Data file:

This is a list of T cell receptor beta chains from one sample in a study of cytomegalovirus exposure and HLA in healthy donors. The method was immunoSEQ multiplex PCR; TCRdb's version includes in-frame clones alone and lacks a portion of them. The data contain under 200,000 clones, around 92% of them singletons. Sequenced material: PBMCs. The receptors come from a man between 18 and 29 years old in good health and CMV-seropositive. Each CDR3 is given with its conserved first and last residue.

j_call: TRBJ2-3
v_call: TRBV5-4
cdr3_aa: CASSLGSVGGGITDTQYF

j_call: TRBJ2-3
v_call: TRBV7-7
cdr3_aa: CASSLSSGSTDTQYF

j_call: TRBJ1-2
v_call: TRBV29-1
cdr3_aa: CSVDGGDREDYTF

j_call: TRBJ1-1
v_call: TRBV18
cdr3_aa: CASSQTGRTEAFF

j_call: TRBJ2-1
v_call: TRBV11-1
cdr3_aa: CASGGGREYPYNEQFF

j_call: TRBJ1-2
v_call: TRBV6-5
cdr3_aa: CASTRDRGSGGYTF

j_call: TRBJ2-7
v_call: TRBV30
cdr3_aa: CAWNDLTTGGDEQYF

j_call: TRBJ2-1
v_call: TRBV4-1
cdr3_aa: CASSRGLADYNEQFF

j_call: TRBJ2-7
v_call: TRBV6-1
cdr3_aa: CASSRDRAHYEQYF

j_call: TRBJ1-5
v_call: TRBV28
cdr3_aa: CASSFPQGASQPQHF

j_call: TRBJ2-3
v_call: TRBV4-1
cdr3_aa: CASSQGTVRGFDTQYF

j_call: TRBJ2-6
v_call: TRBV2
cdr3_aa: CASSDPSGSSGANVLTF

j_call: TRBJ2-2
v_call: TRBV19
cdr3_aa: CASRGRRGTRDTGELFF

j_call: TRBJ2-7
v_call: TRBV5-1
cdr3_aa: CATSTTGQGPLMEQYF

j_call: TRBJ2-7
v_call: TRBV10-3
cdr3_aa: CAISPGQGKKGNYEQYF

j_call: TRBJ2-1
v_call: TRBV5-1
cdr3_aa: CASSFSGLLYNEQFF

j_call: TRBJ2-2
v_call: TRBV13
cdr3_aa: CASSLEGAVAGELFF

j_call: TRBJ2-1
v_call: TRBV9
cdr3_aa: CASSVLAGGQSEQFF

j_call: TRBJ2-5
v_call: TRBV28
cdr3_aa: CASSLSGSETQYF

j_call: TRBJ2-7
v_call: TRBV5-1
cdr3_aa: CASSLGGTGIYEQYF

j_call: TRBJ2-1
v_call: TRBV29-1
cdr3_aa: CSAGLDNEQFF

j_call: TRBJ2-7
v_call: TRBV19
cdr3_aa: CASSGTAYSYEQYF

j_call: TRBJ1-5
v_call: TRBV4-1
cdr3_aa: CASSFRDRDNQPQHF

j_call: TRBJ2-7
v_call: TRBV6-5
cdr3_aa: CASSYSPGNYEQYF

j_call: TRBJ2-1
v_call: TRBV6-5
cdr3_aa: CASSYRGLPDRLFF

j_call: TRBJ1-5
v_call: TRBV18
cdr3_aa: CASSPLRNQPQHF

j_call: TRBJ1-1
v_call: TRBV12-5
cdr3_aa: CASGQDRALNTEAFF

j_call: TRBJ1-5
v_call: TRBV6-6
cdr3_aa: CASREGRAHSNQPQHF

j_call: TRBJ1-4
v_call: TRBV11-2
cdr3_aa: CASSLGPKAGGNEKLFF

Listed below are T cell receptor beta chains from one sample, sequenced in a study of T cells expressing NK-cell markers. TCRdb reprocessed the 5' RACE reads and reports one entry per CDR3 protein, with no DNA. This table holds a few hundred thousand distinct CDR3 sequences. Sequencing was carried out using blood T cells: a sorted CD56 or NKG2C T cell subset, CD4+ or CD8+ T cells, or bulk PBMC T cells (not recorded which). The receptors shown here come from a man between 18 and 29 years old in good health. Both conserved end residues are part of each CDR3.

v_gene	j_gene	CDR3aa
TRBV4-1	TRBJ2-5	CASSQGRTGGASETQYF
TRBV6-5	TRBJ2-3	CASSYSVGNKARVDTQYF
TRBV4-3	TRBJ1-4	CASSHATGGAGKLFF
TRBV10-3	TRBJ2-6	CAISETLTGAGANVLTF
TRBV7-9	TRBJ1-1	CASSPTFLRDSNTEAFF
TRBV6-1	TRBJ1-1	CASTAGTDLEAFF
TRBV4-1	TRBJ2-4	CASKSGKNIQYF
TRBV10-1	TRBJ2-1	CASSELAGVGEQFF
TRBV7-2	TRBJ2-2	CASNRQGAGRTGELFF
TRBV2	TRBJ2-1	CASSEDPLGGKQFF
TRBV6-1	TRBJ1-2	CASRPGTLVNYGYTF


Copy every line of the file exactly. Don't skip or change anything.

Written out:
This is a list of T cell receptor beta chains from one sample in a study of cytomegalovirus exposure and HLA in healthy donors. The method was immunoSEQ multiplex PCR; TCRdb's version includes in-frame clones alone and lacks a portion of them. The data contain under 200,000 clones, around 92% of them singletons. Sequenced material: PBMCs. The receptors come from a man between 18 and 29 years old in good health and CMV-seropositive. Each CDR3 is given with its conserved first and last residue.

j_call: TRBJ2-3
v_call: TRBV5-4
cdr3_aa: CASSLGSVGGGITDTQYF

j_call: TRBJ2-3
v_call: TRBV7-7
cdr3_aa: CASSLSSGSTDTQYF

j_call: TRBJ1-2
v_call: TRBV29-1
cdr3_aa: CSVDGGDREDYTF

j_call: TRBJ1-1
v_call: TRBV18
cdr3_aa: CASSQTGRTEAFF

j_call: TRBJ2-1
v_call: TRBV11-1
cdr3_aa: CASGGGREYPYNEQFF

j_call: TRBJ1-2
v_call: TRBV6-5
cdr3_aa: CASTRDRGSGGYTF

j_call: TRBJ2-7
v_call: TRBV30
cdr3_aa: CAWNDLTTGGDEQYF

j_call: TRBJ2-1
v_call: TRBV4-1
cdr3_aa: CASSRGLADYNEQFF

j_call: TRBJ2-7
v_call: TRBV6-1
cdr3_aa: CASSRDRAHYEQYF

j_call: TRBJ1-5
v_call: TRBV28
cdr3_aa: CASSFPQGASQPQHF

j_call: TRBJ2-3
v_call: TRBV4-1
cdr3_aa: CASSQGTVRGFDTQYF

j_call: TRBJ2-6
v_call: TRBV2
cdr3_aa: CASSDPSGSSGANVLTF

j_call: TRBJ2-2
v_call: TRBV19
cdr3_aa: CASRGRRGTRDTGELFF

j_call: TRBJ2-7
v_call: TRBV5-1
cdr3_aa: CATSTTGQGPLMEQYF

j_call: TRBJ2-7
v_call: TRBV10-3
cdr3_aa: CAISPGQGKKGNYEQYF

j_call: TRBJ2-1
v_call: TRBV5-1
cdr3_aa: CASSFSGLLYNEQFF

j_call: TRBJ2-2
v_call: TRBV13
cdr3_aa: CASSLEGAVAGELFF

j_call: TRBJ2-1
v_call: TRBV9
cdr3_aa: CASSVLAGGQSEQFF

j_call: TRBJ2-5
v_call: TRBV28
cdr3_aa: CASSLSGSETQYF

j_call: TRBJ2-7
v_call: TRBV5-1
cdr3_aa: CASSLGGTGIYEQYF

j_call: TRBJ2-1
v_call: TRBV29-1
cdr3_aa: CSAGLDNEQFF

j_call: TRBJ2-7
v_call: TRBV19
cdr3_aa: CASSGTAYSYEQYF

j_call: TRBJ1-5
v_call: TRBV4-1
cdr3_aa: CASSFRDRDNQPQHF

j_call: TRBJ2-7
v_call: TRBV6-5
cdr3_aa: CASSYSPGNYEQYF

j_call: TRBJ2-1
v_call: TRBV6-5
cdr3_aa: CASSYRGLPDRLFF

j_call: TRBJ1-5
v_call: TRBV18
cdr3_aa: CASSPLRNQPQHF

j_call: TRBJ1-1
v_call: TRBV12-5
cdr3_aa: CASGQDRALNTEAFF

j_call: TRBJ1-5
v_call: TRBV6-6
cdr3_aa: CASREGRAHSNQPQHF

j_call: TRBJ1-4
v_call: TRBV11-2
cdr3_aa: CASSLGPKAGGNEKLFF

Listed below are T cell receptor beta chains from one sample, sequenced in a study of T cells expressing NK-cell markers. TCRdb reprocessed the 5' RACE reads and reports one entry per CDR3 protein, with no DNA. This table holds a few hundred thousand distinct CDR3 sequences. Sequencing was carried out using blood T cells: a sorted CD56 or NKG2C T cell subset, CD4+ or CD8+ T cells, or bulk PBMC T cells (not recorded which). The receptors shown here come from a man between 18 and 29 years old in good health. Both conserved end residues are part of each CDR3.

v_gene	j_gene	CDR3aa
TRBV4-1	TRBJ2-5	CASSQGRTGGASETQYF
TRBV6-5	TRBJ2-3	CASSYSVGNKARVDTQYF
TRBV4-3	TRBJ1-4	CASSHATGGAGKLFF
TRBV10-3	TRBJ2-6	CAISETLTGAGANVLTF
TRBV7-9	TRBJ1-1	CASSPTFLRDSNTEAFF
TRBV6-1	TRBJ1-1	CASTAGTDLEAFF
TRBV4-1	TRBJ2-4	CASKSGKNIQYF
TRBV10-1	TRBJ2-1	CASSELAGVGEQFF
TRBV7-2	TRBJ2-2	CASNRQGAGRTGELFF
TRBV2	TRBJ2-1	CASSEDPLGGKQFF
TRBV6-1	TRBJ1-2	CASRPGTLVNYGYTF